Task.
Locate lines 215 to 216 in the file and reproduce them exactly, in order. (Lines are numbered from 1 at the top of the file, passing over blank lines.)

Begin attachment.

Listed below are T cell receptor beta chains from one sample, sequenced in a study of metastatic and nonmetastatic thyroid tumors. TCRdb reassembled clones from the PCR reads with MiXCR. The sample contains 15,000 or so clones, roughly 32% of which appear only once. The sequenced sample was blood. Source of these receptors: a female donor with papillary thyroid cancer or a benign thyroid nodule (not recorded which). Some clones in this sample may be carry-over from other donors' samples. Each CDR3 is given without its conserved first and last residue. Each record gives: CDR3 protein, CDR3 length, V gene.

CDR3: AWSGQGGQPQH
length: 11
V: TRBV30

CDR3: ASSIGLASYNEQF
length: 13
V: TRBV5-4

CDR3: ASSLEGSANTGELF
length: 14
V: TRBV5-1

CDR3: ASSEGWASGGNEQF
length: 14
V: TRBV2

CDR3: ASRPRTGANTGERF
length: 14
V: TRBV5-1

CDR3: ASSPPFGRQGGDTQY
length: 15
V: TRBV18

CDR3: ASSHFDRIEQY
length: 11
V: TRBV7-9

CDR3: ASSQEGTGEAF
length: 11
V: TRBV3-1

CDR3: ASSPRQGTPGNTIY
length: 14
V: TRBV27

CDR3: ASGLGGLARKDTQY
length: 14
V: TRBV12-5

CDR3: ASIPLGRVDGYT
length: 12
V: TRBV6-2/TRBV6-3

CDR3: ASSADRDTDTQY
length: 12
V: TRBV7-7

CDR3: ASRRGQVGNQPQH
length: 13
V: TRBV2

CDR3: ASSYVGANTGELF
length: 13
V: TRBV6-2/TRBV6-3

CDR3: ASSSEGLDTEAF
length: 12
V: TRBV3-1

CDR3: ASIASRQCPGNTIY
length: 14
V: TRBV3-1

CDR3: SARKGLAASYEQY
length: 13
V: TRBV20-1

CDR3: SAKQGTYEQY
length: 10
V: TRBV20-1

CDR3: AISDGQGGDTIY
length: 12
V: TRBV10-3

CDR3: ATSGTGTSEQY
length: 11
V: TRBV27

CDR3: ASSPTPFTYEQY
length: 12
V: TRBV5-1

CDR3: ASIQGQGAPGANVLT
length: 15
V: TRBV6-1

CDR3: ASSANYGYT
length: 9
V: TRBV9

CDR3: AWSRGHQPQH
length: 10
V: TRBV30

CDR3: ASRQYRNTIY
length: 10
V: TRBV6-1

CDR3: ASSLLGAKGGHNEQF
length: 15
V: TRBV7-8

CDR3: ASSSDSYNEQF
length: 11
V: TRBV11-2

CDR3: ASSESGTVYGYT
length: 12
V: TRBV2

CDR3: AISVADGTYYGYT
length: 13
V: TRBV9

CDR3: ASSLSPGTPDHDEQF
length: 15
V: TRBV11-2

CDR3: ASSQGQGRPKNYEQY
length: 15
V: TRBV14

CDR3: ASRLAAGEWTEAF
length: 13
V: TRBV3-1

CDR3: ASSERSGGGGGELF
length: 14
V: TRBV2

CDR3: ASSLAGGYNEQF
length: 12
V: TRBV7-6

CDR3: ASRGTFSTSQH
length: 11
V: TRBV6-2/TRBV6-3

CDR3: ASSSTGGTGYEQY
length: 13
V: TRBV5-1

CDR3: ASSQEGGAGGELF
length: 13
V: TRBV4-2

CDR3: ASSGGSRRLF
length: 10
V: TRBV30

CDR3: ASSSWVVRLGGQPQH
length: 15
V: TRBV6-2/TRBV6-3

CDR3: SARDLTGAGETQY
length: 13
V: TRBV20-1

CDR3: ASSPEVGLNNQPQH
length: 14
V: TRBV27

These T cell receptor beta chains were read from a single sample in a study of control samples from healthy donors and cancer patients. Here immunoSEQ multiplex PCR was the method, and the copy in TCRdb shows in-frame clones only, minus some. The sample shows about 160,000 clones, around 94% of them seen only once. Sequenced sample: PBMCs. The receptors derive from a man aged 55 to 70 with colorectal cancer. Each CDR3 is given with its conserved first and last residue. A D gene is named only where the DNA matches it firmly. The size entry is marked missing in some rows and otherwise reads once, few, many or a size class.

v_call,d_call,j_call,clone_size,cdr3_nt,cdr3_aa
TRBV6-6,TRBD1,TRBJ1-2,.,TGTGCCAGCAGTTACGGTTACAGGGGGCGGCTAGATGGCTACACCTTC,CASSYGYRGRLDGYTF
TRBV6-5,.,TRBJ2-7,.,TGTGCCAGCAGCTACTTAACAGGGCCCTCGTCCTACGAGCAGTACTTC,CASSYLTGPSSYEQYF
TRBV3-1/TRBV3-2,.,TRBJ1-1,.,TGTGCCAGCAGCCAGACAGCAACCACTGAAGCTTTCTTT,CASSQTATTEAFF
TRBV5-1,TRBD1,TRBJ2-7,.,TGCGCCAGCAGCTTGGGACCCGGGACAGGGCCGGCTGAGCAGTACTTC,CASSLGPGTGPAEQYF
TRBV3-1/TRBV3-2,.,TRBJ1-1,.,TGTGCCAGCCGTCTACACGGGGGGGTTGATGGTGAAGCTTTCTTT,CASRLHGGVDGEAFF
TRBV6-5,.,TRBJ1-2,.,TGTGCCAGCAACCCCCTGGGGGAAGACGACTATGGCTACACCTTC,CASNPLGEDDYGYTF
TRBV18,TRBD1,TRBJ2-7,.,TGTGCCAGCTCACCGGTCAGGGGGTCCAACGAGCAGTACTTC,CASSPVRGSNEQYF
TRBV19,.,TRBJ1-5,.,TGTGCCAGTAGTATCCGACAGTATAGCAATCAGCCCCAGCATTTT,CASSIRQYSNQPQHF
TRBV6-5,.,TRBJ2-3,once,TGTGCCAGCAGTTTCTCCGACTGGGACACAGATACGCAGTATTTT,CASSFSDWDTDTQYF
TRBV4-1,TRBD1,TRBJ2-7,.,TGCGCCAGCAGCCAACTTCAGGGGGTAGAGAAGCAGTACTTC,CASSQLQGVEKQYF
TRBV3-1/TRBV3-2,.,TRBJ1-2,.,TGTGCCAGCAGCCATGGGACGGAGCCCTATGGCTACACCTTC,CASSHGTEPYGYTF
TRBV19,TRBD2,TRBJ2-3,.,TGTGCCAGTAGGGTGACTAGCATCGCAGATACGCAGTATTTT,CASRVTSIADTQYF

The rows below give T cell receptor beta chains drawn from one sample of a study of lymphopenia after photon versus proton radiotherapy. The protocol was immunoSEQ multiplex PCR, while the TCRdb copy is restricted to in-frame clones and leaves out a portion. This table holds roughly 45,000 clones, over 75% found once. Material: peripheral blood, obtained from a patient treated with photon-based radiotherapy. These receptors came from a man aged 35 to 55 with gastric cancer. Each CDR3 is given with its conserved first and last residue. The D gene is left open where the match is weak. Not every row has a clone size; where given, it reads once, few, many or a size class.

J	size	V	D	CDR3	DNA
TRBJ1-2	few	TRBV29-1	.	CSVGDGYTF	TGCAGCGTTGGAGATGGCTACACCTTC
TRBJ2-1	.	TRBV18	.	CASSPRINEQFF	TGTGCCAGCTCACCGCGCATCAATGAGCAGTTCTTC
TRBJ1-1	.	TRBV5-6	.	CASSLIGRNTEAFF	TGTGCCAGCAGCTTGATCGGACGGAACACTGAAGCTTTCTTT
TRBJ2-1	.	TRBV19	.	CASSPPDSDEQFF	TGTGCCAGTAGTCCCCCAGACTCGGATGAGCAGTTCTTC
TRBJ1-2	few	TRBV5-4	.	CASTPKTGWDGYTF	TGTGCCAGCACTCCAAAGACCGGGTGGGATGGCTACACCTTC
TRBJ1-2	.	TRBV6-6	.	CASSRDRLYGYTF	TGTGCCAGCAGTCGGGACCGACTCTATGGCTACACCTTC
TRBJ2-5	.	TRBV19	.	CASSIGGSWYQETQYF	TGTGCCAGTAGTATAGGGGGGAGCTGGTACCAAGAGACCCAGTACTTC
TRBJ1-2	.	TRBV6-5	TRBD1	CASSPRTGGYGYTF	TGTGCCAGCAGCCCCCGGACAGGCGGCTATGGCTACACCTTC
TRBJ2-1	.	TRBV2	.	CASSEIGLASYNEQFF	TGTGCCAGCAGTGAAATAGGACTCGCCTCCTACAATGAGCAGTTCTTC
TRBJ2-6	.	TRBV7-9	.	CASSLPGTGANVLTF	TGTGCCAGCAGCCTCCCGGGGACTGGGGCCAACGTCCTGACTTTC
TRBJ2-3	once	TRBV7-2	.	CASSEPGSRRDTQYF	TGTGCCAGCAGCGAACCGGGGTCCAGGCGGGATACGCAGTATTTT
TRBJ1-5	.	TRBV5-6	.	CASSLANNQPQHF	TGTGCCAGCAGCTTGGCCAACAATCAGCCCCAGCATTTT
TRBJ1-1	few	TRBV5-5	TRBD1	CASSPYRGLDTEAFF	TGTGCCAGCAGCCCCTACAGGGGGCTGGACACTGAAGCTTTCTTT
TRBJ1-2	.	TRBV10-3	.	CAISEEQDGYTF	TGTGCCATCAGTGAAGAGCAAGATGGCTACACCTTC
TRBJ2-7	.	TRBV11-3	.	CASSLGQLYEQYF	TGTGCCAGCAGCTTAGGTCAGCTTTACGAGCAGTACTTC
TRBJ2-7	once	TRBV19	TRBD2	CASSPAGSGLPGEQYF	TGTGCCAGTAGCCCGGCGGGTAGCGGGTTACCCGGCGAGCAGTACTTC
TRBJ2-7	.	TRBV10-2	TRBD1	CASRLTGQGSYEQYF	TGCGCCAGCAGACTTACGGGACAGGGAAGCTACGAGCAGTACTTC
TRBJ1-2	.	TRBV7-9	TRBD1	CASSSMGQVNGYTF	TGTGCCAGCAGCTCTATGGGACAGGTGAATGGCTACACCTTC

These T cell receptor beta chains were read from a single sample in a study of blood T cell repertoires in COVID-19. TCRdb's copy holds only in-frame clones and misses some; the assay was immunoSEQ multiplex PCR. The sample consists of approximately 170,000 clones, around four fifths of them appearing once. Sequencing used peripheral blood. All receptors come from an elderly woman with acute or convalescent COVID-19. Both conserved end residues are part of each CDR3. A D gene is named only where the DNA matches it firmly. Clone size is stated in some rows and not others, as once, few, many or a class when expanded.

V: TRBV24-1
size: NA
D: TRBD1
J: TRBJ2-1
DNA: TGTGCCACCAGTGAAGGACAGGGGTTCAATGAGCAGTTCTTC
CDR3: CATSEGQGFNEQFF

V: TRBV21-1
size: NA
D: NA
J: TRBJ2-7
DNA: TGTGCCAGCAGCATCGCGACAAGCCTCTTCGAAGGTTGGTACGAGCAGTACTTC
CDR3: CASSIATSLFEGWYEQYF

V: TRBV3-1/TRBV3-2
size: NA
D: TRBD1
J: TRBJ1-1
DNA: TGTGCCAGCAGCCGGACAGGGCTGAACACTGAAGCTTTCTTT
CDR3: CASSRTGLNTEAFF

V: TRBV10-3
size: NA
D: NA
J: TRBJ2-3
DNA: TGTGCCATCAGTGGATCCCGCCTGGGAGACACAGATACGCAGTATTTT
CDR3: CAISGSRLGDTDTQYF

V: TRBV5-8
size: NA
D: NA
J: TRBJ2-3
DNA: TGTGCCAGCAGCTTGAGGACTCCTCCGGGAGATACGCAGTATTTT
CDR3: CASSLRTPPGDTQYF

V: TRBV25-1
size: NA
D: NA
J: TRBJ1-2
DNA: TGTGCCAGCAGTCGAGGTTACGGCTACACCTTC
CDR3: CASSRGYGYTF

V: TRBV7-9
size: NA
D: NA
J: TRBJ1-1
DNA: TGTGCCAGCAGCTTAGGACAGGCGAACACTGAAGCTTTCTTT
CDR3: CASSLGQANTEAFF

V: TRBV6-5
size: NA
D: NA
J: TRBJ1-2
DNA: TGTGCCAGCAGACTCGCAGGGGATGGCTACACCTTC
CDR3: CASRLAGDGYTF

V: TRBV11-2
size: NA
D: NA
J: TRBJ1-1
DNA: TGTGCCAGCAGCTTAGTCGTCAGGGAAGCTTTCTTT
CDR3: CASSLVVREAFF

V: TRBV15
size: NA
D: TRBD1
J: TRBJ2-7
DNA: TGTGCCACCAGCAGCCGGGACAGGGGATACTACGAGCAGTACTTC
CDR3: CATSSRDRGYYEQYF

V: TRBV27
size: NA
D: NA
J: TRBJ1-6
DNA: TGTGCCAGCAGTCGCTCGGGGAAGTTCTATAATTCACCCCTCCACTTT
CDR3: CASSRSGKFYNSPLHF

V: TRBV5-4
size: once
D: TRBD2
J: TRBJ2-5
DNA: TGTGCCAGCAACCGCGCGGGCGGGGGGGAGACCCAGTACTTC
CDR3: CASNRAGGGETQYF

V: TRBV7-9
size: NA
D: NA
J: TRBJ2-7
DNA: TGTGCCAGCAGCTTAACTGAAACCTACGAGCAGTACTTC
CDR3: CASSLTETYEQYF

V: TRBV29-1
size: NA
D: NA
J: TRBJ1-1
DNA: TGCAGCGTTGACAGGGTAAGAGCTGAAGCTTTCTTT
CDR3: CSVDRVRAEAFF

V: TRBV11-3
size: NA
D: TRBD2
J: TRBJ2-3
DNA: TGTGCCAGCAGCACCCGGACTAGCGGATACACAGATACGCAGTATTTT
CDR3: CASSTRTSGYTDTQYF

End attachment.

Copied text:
size: NA
D: TRBD1